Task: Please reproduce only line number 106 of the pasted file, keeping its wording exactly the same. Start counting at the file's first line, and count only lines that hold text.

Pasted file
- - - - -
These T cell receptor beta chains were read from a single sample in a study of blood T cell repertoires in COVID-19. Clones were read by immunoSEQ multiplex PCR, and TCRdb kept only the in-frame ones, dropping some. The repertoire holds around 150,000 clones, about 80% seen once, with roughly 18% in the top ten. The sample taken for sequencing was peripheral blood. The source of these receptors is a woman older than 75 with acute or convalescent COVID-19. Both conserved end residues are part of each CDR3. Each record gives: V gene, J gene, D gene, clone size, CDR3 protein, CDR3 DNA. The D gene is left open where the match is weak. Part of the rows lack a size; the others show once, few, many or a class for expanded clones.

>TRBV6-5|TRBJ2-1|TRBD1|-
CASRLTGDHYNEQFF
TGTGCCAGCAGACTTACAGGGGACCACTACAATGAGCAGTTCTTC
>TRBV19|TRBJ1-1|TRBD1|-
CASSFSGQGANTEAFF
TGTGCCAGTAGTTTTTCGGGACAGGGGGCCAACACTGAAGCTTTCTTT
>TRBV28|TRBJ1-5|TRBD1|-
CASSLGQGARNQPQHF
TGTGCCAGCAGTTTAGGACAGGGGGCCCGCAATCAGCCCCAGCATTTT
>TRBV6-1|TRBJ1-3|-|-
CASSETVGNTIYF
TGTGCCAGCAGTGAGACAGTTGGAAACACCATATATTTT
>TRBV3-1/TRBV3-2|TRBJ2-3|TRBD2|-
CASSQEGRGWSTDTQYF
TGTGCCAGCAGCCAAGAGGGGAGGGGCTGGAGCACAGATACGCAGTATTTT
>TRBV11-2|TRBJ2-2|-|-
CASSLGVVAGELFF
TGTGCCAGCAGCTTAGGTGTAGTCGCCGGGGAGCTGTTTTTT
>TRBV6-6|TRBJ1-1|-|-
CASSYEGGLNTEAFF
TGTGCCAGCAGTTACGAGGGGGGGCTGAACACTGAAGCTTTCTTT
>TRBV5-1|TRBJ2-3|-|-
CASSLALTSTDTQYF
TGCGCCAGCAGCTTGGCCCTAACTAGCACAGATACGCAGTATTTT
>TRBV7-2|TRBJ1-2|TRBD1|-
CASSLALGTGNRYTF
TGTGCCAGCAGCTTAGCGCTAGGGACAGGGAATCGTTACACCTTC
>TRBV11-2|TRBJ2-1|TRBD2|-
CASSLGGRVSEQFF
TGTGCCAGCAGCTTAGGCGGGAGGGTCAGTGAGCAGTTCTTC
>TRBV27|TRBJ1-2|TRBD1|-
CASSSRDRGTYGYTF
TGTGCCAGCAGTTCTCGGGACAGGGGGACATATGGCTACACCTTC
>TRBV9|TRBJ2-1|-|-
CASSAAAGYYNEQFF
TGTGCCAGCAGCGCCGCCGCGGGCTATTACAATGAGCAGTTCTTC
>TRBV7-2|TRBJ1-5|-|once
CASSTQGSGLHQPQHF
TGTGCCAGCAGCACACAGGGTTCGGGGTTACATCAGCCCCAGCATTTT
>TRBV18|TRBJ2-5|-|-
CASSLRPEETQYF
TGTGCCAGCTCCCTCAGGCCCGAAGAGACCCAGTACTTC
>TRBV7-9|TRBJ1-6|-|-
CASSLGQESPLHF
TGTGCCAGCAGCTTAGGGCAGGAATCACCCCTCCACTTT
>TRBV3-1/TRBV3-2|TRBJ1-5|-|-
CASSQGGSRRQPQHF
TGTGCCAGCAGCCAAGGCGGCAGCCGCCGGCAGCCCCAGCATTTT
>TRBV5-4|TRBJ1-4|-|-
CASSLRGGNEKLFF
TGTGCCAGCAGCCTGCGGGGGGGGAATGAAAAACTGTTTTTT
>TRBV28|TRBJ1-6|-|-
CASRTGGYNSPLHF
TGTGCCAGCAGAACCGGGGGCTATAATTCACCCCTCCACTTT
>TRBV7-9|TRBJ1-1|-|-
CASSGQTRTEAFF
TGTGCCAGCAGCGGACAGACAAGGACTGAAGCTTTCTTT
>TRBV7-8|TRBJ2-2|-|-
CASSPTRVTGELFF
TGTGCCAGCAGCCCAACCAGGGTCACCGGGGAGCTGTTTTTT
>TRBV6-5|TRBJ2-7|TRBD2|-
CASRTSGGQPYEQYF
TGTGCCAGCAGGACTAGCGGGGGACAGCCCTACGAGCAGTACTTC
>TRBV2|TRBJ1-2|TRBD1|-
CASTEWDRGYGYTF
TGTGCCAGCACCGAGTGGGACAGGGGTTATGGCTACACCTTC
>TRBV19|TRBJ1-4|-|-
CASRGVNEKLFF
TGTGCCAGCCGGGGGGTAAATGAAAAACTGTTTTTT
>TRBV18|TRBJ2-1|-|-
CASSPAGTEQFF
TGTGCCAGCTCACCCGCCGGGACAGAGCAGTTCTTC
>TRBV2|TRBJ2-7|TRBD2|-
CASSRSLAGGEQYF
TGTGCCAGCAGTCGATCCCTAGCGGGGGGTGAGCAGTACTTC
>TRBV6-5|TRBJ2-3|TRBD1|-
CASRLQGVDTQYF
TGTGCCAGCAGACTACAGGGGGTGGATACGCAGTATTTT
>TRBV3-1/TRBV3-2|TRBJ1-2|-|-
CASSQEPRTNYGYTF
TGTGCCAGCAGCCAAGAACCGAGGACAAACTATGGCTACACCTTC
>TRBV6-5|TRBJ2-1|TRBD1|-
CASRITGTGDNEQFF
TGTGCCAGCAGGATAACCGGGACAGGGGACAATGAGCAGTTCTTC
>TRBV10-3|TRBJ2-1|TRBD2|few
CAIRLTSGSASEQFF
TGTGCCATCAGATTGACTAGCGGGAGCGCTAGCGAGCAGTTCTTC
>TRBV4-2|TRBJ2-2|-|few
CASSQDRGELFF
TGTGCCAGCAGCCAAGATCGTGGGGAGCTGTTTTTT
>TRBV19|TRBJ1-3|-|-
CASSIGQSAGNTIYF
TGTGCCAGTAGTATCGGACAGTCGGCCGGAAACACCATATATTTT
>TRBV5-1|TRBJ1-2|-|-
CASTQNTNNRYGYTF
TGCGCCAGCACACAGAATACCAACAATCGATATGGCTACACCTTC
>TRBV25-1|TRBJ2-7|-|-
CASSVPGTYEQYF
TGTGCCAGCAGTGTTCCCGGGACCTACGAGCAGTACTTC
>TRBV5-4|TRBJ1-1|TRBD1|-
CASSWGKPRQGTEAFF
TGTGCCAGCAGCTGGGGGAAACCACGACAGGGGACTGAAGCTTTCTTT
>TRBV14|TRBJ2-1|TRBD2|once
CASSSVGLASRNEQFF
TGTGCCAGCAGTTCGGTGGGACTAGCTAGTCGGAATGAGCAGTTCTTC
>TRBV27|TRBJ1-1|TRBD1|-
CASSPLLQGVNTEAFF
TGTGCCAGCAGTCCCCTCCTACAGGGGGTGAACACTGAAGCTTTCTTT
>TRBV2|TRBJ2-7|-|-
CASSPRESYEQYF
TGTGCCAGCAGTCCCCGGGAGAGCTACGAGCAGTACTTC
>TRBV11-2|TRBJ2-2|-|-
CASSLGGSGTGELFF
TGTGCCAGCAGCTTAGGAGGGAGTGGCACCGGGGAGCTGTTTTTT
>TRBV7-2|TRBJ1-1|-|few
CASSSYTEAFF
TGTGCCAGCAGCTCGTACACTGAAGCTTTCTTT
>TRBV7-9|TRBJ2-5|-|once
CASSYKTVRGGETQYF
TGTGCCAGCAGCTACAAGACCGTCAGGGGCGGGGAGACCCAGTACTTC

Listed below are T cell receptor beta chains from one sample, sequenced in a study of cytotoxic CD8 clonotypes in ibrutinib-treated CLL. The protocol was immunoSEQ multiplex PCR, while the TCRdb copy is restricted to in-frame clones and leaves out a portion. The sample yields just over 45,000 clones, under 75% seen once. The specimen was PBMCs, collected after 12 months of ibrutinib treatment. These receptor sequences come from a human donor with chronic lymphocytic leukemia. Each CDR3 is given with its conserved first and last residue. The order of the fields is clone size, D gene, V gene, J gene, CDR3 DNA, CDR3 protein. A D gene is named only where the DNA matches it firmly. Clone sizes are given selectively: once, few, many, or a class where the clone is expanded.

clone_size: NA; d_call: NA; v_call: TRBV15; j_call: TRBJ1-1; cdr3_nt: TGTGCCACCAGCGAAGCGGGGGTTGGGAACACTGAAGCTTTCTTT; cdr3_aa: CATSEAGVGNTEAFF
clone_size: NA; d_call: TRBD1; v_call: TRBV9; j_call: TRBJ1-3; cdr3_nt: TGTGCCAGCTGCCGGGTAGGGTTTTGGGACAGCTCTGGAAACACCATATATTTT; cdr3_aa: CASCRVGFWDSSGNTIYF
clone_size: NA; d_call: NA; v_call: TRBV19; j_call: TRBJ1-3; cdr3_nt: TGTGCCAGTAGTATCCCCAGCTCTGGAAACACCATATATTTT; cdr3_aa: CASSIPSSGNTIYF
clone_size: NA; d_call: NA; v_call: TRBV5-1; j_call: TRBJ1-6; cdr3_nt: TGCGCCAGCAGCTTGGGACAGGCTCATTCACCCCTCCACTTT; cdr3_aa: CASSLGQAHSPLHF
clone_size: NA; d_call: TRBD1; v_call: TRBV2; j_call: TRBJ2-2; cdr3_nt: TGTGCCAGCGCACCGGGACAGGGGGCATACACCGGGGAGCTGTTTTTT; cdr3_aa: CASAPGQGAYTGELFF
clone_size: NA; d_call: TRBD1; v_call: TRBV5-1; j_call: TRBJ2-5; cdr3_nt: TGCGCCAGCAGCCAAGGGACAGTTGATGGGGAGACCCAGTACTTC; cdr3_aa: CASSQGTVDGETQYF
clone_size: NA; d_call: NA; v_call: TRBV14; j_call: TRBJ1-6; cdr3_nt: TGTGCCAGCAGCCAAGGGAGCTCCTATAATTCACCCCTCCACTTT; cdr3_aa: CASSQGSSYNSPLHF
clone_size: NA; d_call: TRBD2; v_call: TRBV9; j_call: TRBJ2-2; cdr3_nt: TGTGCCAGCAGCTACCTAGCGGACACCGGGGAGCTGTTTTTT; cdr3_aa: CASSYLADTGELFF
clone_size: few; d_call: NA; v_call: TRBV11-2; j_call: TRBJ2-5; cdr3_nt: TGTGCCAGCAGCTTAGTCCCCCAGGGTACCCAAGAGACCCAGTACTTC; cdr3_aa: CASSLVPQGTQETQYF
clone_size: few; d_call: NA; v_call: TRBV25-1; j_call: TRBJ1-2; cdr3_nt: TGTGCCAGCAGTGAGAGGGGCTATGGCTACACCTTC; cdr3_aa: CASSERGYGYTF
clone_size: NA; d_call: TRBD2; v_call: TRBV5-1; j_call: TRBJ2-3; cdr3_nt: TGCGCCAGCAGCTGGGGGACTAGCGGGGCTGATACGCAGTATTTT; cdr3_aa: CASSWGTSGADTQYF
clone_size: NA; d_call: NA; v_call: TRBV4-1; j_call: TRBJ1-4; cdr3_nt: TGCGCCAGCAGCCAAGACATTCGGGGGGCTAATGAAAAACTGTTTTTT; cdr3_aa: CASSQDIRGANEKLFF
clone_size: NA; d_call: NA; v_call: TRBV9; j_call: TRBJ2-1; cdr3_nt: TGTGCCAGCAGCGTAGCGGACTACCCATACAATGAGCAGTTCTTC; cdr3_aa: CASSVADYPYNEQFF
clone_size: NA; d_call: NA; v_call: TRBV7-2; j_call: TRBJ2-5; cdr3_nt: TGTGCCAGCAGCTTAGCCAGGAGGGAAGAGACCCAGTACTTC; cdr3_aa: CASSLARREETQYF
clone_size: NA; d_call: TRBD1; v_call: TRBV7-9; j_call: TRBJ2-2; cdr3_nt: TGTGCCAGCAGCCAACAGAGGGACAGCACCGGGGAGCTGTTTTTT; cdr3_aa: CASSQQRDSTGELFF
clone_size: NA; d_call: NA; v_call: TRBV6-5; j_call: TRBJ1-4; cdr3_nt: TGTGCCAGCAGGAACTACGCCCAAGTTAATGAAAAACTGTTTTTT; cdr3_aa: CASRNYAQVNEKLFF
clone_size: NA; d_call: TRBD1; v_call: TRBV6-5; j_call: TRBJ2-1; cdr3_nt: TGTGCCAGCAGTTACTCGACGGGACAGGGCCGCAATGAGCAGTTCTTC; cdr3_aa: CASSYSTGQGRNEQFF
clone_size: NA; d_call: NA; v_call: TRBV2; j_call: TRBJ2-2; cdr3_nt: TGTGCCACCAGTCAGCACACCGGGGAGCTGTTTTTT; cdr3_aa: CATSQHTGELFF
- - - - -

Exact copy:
TGTGCCAGCAGTTCGGTGGGACTAGCTAGTCGGAATGAGCAGTTCTTC